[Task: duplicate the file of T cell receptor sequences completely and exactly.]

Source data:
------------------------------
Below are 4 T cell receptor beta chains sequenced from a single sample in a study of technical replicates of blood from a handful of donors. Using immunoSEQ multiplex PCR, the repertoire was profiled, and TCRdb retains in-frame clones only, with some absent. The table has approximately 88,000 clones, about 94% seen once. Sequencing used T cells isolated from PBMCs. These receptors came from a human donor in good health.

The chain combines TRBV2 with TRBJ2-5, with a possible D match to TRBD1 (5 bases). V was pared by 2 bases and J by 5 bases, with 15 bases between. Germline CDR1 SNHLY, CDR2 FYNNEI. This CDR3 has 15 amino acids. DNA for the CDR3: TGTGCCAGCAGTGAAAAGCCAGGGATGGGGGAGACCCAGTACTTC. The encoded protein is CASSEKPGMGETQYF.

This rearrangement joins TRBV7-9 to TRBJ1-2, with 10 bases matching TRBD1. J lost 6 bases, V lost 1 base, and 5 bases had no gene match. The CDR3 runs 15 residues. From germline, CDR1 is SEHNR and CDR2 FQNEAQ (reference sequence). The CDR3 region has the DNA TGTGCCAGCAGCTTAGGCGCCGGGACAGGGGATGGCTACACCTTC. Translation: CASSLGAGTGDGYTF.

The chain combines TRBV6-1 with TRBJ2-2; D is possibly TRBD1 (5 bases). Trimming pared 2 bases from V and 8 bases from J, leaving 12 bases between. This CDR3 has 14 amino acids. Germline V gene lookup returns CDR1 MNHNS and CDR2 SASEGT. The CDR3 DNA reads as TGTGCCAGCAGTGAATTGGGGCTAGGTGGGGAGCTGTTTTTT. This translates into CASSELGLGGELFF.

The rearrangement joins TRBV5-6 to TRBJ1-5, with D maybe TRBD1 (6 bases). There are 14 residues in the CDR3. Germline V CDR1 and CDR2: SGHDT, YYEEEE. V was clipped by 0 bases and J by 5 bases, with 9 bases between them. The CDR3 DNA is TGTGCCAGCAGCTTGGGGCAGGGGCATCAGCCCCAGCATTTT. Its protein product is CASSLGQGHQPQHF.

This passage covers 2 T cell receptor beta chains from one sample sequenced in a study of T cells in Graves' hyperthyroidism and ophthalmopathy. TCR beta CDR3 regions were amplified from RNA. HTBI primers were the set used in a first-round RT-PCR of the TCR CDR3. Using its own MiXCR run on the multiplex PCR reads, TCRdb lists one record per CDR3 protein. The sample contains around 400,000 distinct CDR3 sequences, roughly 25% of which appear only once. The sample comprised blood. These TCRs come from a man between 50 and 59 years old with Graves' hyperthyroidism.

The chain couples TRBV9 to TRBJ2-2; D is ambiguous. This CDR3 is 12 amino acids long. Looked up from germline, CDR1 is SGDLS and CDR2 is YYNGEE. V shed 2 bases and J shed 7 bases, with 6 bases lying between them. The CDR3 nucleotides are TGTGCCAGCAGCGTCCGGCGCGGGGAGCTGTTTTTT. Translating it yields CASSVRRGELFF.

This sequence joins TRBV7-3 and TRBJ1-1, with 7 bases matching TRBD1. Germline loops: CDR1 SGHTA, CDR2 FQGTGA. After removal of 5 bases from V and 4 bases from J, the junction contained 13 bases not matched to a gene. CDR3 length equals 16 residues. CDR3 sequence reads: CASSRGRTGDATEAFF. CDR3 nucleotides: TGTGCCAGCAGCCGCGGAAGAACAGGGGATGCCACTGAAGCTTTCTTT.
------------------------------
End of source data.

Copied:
Below are 4 T cell receptor beta chains sequenced from a single sample in a study of technical replicates of blood from a handful of donors. Using immunoSEQ multiplex PCR, the repertoire was profiled, and TCRdb retains in-frame clones only, with some absent. The table has approximately 88,000 clones, about 94% seen once. Sequencing used T cells isolated from PBMCs. These receptors came from a human donor in good health.

The chain combines TRBV2 with TRBJ2-5, with a possible D match to TRBD1 (5 bases). V was pared by 2 bases and J by 5 bases, with 15 bases between. Germline CDR1 SNHLY, CDR2 FYNNEI. This CDR3 has 15 amino acids. DNA for the CDR3: TGTGCCAGCAGTGAAAAGCCAGGGATGGGGGAGACCCAGTACTTC. The encoded protein is CASSEKPGMGETQYF.

This rearrangement joins TRBV7-9 to TRBJ1-2, with 10 bases matching TRBD1. J lost 6 bases, V lost 1 base, and 5 bases had no gene match. The CDR3 runs 15 residues. From germline, CDR1 is SEHNR and CDR2 FQNEAQ (reference sequence). The CDR3 region has the DNA TGTGCCAGCAGCTTAGGCGCCGGGACAGGGGATGGCTACACCTTC. Translation: CASSLGAGTGDGYTF.

The chain combines TRBV6-1 with TRBJ2-2; D is possibly TRBD1 (5 bases). Trimming pared 2 bases from V and 8 bases from J, leaving 12 bases between. This CDR3 has 14 amino acids. Germline V gene lookup returns CDR1 MNHNS and CDR2 SASEGT. The CDR3 DNA reads as TGTGCCAGCAGTGAATTGGGGCTAGGTGGGGAGCTGTTTTTT. This translates into CASSELGLGGELFF.

The rearrangement joins TRBV5-6 to TRBJ1-5, with D maybe TRBD1 (6 bases). There are 14 residues in the CDR3. Germline V CDR1 and CDR2: SGHDT, YYEEEE. V was clipped by 0 bases and J by 5 bases, with 9 bases between them. The CDR3 DNA is TGTGCCAGCAGCTTGGGGCAGGGGCATCAGCCCCAGCATTTT. Its protein product is CASSLGQGHQPQHF.

This passage covers 2 T cell receptor beta chains from one sample sequenced in a study of T cells in Graves' hyperthyroidism and ophthalmopathy. TCR beta CDR3 regions were amplified from RNA. HTBI primers were the set used in a first-round RT-PCR of the TCR CDR3. Using its own MiXCR run on the multiplex PCR reads, TCRdb lists one record per CDR3 protein. The sample contains around 400,000 distinct CDR3 sequences, roughly 25% of which appear only once. The sample comprised blood. These TCRs come from a man between 50 and 59 years old with Graves' hyperthyroidism.

The chain couples TRBV9 to TRBJ2-2; D is ambiguous. This CDR3 is 12 amino acids long. Looked up from germline, CDR1 is SGDLS and CDR2 is YYNGEE. V shed 2 bases and J shed 7 bases, with 6 bases lying between them. The CDR3 nucleotides are TGTGCCAGCAGCGTCCGGCGCGGGGAGCTGTTTTTT. Translating it yields CASSVRRGELFF.

This sequence joins TRBV7-3 and TRBJ1-1, with 7 bases matching TRBD1. Germline loops: CDR1 SGHTA, CDR2 FQGTGA. After removal of 5 bases from V and 4 bases from J, the junction contained 13 bases not matched to a gene. CDR3 length equals 16 residues. CDR3 sequence reads: CASSRGRTGDATEAFF. CDR3 nucleotides: TGTGCCAGCAGCCGCGGAAGAACAGGGGATGCCACTGAAGCTTTCTTT.